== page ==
I fully realize that Facebook does not replicate in-person community, but having this direct access to so many of your classmates and faculty is a big deal. They are actual people that you can get in touch with. That means a lot. They’re not just meaningless names on the screen that you interact with on a discussion board. Most of us have also become friends on Facebook, so we know a little something about each other’s lives. Again, I know it is not quite the same as meeting people in person, but it does take great strides toward combating that sense of isolation that I have heard many people complain about when they discuss online education.
Faulkner University takes full advantage of the power of technology to try to make online education feel personal. They do this through online, mandatory class sessions like I mentioned above. They are 90-minute blocks, and you have one the equivalent of every other week for each class each semester. That means you get to meet with your classmates and your professor live eight times each semester, and we engage in a Socratic dialogue led by our professor.
It really takes online education to a whole other level when you’re able to see and hear your classmates. When someone asks a question, you hear their voice. You see their mannerisms. You realize that some people have an awkward sense of humor like me. You know that some people get really worked up about certain topics. In other words, you get to know them as people. Without meeting in person, this is just about as close as it gets. It is hard to feel isolated when you have seen your classmates face-to-face.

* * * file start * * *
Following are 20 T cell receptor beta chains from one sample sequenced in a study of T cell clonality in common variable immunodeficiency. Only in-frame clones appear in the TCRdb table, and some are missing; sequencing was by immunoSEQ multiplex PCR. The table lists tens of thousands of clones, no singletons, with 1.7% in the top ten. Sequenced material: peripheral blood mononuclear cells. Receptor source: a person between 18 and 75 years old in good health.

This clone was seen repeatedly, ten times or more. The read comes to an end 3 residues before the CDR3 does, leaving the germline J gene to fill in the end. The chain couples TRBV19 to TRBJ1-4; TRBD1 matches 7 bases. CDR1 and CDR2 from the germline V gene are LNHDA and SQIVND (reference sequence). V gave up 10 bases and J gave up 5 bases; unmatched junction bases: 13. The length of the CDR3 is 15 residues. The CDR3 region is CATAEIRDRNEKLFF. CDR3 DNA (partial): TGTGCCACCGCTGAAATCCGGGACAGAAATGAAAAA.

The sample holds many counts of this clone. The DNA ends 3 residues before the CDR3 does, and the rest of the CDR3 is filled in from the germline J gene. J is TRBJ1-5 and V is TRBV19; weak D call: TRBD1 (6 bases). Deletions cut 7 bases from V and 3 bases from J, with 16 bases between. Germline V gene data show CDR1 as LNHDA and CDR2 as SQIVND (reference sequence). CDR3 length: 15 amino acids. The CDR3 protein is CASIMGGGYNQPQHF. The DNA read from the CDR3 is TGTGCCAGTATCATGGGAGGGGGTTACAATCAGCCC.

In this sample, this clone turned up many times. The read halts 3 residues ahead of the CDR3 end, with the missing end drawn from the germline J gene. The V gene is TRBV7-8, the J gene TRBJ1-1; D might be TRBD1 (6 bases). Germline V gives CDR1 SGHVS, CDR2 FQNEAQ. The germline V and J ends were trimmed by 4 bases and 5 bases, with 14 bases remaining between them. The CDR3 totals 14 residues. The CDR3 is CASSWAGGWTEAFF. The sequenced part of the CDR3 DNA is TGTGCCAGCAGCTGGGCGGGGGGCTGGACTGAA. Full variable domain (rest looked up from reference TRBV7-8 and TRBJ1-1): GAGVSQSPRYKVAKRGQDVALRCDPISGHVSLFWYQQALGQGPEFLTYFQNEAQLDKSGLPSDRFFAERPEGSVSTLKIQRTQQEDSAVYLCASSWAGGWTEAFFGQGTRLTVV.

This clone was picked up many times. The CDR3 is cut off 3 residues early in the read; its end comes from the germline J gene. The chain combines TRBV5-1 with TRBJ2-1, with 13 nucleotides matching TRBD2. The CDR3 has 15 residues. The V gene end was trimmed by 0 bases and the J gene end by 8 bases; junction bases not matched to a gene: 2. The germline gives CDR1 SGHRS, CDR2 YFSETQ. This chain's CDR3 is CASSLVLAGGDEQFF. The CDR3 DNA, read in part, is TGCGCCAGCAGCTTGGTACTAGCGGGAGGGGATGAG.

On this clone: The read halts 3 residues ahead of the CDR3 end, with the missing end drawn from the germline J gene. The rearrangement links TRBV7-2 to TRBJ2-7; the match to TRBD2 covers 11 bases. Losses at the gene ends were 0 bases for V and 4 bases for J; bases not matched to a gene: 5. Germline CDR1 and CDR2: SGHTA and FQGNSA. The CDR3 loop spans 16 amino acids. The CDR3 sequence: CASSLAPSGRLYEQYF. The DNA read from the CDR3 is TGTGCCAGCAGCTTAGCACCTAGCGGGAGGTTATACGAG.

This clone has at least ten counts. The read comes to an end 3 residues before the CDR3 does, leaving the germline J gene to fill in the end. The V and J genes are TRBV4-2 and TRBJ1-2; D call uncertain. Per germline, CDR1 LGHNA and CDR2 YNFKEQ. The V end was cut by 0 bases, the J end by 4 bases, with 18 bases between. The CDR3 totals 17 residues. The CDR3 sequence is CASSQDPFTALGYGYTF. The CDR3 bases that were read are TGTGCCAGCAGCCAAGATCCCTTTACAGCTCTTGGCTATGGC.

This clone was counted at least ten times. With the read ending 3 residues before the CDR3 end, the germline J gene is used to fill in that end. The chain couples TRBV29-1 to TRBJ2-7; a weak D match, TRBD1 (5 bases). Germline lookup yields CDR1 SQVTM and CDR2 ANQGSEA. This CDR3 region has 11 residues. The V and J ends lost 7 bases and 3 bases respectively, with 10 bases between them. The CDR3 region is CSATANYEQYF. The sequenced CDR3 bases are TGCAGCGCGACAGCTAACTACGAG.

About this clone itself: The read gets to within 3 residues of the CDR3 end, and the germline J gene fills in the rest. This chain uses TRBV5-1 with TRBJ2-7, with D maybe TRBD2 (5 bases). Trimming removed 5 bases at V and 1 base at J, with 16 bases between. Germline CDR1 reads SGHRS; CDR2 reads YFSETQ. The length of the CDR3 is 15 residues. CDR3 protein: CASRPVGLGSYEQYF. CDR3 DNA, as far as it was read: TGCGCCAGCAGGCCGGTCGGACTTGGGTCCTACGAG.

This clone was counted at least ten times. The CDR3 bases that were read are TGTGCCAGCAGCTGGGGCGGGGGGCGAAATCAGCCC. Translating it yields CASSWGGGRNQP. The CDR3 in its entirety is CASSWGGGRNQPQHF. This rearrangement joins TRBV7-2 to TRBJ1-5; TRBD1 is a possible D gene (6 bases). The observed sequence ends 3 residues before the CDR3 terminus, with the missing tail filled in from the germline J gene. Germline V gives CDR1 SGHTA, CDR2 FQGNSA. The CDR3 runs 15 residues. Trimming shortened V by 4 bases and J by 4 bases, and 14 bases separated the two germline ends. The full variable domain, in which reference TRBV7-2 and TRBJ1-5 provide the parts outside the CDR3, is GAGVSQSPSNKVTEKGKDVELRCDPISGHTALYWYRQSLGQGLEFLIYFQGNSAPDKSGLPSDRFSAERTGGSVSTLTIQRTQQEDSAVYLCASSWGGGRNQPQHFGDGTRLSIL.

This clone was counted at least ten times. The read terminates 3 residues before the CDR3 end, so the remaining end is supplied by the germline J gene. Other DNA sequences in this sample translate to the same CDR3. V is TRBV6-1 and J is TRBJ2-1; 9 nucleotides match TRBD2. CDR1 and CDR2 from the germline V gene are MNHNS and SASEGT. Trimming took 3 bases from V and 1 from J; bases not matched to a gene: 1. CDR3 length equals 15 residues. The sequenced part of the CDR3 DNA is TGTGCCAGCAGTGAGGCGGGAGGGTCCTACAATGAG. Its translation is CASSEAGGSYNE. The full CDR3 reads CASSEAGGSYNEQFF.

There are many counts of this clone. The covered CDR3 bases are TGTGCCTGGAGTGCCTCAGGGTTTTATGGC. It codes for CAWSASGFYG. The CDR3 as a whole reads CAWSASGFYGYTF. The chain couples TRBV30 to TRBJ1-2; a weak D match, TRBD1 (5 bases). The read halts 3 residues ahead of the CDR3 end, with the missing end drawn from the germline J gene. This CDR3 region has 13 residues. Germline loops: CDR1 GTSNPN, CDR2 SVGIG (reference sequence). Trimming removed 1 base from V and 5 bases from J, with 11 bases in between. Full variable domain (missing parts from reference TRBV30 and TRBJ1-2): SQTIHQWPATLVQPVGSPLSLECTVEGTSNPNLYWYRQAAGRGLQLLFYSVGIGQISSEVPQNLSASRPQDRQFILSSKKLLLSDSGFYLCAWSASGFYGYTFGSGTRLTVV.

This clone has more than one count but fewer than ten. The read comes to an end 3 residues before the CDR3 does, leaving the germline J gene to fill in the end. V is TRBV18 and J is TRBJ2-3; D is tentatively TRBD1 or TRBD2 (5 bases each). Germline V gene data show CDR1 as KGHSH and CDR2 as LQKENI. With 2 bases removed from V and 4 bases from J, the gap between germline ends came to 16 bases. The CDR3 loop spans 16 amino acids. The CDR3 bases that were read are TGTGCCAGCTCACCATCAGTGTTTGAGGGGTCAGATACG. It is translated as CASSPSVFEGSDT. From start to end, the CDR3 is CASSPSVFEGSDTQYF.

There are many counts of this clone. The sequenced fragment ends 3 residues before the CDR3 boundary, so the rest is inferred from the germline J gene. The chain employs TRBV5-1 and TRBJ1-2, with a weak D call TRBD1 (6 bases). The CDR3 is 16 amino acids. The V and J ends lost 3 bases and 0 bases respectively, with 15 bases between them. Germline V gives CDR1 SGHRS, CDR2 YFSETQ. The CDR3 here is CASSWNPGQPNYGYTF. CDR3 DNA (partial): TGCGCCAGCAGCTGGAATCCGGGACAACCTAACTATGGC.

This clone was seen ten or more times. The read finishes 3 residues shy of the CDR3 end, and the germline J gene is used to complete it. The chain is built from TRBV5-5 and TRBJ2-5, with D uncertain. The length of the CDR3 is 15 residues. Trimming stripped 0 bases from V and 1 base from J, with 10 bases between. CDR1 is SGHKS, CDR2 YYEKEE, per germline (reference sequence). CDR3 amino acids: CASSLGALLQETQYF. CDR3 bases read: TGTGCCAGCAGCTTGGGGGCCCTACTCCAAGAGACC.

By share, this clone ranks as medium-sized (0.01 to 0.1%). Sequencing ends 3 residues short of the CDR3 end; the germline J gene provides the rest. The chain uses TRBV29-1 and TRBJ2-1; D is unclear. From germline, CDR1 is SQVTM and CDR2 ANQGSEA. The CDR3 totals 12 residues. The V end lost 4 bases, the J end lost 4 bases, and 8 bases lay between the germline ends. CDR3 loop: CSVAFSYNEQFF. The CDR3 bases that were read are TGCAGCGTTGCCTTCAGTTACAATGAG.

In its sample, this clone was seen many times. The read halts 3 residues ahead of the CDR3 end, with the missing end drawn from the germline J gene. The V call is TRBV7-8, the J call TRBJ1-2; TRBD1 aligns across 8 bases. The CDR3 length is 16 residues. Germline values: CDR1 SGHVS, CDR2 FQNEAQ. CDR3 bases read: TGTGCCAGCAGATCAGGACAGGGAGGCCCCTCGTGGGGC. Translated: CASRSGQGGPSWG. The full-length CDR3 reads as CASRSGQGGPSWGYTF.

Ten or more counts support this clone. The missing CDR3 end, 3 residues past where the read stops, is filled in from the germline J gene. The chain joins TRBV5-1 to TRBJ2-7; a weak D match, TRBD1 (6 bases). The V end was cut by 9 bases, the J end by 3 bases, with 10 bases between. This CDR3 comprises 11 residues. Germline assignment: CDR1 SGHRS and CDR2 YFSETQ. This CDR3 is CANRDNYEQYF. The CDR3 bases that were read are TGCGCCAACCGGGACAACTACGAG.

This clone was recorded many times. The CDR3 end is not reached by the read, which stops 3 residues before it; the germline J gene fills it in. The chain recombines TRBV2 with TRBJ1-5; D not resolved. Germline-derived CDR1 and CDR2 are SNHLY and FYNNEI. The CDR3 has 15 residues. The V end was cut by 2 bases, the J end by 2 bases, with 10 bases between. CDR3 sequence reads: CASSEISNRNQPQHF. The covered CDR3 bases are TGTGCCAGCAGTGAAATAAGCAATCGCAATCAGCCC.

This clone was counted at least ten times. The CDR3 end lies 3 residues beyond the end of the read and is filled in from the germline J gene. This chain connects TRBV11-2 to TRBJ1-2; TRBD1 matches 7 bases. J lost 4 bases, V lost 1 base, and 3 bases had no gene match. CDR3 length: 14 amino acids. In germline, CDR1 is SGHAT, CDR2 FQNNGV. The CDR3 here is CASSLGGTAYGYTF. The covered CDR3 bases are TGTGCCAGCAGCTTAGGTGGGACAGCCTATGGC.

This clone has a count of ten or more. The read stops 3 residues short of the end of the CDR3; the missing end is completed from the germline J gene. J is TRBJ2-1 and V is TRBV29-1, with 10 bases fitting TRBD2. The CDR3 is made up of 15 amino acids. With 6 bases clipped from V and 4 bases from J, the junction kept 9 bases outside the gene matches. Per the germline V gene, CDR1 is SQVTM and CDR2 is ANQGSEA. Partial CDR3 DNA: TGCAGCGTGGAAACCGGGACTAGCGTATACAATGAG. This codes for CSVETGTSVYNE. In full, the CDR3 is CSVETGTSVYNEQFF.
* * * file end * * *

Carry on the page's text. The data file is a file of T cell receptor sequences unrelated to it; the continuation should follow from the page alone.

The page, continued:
The second major obstacle I have found for online education is the method of evaluation. For a lot of online programs, it seems to be basically a series of online exams that are open book, you take them, and you move on. It is hard to fail an open book exam, and it is a large part of what gives online education such a bad reputation in my opinion.
Both Faulkner and Houston Baptist have taken the same approach to combating this problem. Neither program used exams at least in my experience. All of the grades I ever received from both of these programs were based on papers and discussion board postings. In other words, there were things that I had to generate, and I couldn’t just look in the book and regurgitate the answers. While I’m not really a fan of discussion boards in general, I think that they are at least a step in the right direction in comparison to the exams that characterize a lot of online education.
Also, at least in my experience, all of my papers have been graded by my professors. At Faulkner, your professor reads and grades your paper while providing feedback. You do receive another level of additional feedback from another faculty member, but the professor is the one who ultimately determines your grade. This speaks to my first concern about a personal connection, and it also adds credibility to the marks that you receive from an online education. It is not just some online program determining whether you answered multiple-choice questions the right way. That’s another important way to do online education well.